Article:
Health & Wellness
The weather’s warm, the backyard party is buzzing and you’re chopping up a watermelon to complete the perfect summer spread. Before taking a refreshing bite, you spot your drooling pup standing beneath you. If your pup wants a taste, you can sneak them a slice — just make sure to follow our safety tips when serving.
(Even though watermelon (minus the rind and seeds) is generally safe for dogs, you should always consult your vet before introducing new foods to your pet’s diet.)
Not only is this fruit super hydrating, but it’s packed with lots of vitamins. The following nutrients are great to incorporate into your pup's diet, but occasional bites here and there aren't enough to drastically improve their well-being:
Watermelon isn’t bad for dogs, but anytime your pup tries a new food, they may experience an upset stomach. See how your pup feels after a small bite before giving them more watermelon.
When you’re ready to serve your dog watermelon, remove the rind and seeds and cut it into easily digestible, bite-sized pieces. Frozen watermelon is also a safe treat (and is great on a hot summer day!), but be sure to monitor your pup if the chunks are large, as they could be a choking hazard.
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When it comes to watermelon, unfortunately, not all parts are safe for your dog. The seeds can cause a blockage in the gastrointestinal tract, which can lead to vomiting, diarrhea, decreased appetite and lethargy. If your dog experiences any of these symptoms while eating watermelon, contact your vet or visit a veterinary emergency clinic.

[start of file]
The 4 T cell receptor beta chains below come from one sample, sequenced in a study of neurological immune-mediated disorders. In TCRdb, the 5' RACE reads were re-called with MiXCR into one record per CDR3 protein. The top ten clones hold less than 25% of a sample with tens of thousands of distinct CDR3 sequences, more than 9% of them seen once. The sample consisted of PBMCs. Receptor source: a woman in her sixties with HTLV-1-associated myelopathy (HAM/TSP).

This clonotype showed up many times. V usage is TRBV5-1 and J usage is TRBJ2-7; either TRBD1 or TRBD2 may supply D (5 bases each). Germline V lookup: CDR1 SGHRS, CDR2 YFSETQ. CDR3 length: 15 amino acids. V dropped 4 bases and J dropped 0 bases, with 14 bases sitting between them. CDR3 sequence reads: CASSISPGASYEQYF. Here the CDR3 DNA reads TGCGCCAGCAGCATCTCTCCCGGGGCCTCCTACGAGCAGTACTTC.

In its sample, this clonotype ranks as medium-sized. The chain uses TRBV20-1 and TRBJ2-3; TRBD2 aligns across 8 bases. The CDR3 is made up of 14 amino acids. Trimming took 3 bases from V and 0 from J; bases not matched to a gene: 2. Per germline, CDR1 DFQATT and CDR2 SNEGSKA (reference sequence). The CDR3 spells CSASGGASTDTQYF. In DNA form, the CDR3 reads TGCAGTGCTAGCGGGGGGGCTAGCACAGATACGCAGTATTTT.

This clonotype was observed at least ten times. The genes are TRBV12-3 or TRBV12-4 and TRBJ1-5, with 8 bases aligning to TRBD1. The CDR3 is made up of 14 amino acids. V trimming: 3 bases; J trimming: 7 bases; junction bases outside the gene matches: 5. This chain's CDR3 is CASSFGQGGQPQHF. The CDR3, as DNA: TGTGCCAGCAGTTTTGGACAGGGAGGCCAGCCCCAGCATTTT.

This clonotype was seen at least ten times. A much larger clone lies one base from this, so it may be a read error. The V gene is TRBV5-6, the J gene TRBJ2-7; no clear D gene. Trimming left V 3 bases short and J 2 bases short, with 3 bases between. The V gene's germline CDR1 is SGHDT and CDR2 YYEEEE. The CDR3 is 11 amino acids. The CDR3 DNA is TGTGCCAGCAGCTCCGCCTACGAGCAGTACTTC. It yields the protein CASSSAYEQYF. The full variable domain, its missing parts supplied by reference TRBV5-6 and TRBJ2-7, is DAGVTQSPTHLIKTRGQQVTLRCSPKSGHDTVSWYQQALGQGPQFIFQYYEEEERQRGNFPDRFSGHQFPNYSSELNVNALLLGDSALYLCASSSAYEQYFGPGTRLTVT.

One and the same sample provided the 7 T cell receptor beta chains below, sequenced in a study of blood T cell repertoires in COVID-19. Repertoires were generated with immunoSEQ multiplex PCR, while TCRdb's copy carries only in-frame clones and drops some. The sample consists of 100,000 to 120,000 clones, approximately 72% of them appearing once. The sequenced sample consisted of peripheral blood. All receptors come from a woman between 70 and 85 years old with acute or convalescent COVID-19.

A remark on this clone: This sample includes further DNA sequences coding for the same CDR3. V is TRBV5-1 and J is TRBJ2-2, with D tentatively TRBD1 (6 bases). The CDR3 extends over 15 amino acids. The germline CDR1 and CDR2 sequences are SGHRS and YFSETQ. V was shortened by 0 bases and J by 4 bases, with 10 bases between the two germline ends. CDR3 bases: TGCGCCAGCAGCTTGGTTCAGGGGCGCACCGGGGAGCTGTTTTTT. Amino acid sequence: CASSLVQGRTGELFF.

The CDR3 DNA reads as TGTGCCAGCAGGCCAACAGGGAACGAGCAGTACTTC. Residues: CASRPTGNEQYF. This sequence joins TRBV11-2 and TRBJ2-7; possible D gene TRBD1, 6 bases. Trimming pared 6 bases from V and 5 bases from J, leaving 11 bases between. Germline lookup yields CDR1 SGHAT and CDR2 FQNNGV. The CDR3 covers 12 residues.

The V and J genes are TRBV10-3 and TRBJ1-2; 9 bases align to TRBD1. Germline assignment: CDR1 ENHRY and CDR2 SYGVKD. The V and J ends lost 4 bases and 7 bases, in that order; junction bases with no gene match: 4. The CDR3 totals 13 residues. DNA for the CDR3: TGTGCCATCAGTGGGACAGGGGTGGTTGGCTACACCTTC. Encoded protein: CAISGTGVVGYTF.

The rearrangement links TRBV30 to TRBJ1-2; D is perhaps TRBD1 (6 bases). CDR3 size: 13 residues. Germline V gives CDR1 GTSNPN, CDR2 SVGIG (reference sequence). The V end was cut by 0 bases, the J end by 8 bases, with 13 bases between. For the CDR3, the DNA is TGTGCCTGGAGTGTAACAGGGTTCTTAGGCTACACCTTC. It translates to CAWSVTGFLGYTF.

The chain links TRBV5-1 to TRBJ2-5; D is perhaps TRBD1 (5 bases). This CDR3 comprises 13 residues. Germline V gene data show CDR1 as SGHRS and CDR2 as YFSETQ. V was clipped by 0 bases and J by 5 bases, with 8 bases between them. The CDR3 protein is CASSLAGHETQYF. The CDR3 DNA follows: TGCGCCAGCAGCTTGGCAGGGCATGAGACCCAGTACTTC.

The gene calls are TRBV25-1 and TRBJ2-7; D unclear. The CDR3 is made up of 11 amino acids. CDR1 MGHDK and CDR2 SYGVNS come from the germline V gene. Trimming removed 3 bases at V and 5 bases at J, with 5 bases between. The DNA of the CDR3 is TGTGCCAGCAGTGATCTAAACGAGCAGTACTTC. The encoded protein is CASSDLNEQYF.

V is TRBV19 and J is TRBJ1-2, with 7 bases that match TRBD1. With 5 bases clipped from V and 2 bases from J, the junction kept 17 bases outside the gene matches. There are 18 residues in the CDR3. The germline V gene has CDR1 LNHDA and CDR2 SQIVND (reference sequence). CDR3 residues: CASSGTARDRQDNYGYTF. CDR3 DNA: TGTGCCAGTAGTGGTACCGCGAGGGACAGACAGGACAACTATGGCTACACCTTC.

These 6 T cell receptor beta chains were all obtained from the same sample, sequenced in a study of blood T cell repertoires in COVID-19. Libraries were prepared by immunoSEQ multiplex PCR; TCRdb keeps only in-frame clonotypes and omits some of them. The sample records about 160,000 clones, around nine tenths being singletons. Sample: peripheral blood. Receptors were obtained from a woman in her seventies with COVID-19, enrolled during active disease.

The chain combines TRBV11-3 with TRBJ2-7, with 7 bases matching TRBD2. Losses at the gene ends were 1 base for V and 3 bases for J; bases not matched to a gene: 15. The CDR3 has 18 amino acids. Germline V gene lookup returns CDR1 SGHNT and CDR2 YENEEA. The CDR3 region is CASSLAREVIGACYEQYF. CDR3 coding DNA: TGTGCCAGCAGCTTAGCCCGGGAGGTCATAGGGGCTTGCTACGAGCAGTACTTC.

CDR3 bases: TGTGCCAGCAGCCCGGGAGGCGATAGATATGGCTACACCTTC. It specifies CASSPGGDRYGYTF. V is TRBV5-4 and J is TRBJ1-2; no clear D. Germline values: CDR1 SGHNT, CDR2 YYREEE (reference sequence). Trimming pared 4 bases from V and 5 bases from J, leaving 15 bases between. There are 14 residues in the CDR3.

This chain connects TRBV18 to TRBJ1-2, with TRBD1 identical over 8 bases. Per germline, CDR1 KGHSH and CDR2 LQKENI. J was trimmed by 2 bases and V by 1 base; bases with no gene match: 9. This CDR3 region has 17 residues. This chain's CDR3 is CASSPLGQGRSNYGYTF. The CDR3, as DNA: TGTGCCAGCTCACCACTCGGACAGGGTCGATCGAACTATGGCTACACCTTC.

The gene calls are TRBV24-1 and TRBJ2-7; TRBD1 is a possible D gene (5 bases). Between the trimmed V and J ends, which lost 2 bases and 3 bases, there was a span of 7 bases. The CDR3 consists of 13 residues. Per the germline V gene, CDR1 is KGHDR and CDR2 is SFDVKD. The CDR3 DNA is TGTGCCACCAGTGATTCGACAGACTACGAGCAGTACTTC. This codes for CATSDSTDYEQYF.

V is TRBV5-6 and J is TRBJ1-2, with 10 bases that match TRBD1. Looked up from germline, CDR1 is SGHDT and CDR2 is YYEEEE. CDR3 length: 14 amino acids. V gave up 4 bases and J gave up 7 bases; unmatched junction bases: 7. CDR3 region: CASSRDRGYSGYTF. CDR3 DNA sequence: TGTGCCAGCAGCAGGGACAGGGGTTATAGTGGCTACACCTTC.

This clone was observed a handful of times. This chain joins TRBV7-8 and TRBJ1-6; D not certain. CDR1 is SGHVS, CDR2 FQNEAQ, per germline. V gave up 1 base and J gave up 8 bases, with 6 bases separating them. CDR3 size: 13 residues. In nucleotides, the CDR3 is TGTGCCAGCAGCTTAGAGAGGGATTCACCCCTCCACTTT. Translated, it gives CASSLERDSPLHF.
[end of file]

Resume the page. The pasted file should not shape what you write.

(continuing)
When introducing your dog to new foods, it’s always great to have an emergency preparedness plan in place. Some quick steps to get you started are:
Watermelon rinds are fibrous, making them hard to digest, which can lead to an upset stomach.
Even though watermelon is generally a healthy snack for dogs, it should still be served in moderation. Treats, including watermelon, should only make up 10% of your dog's total daily calories. Your veterinarian can help you determine proper portions based on your pet's specific needs.
Now, on those hot, summery days (or anytime you feel like cutting open watermelon), feel safe slicing up a piece of watermelon for your pup — as long as it’s cut into small bites and the seeds and rind are removed.
We're confident that watermelon isn’t the only human food your dog would love to sink their teeth into (cue the drool). Check out our series "Can dogs eat … ?" to learn more about which human foods are off-limits and what's fair game.
The Dig, Fetch's expert-backed editorial, answers all of the questions you forget to ask your vet or are too embarrassed to ask at the dog park. We help make sure you and your best friend have more good days, but we’re there on bad days, too.
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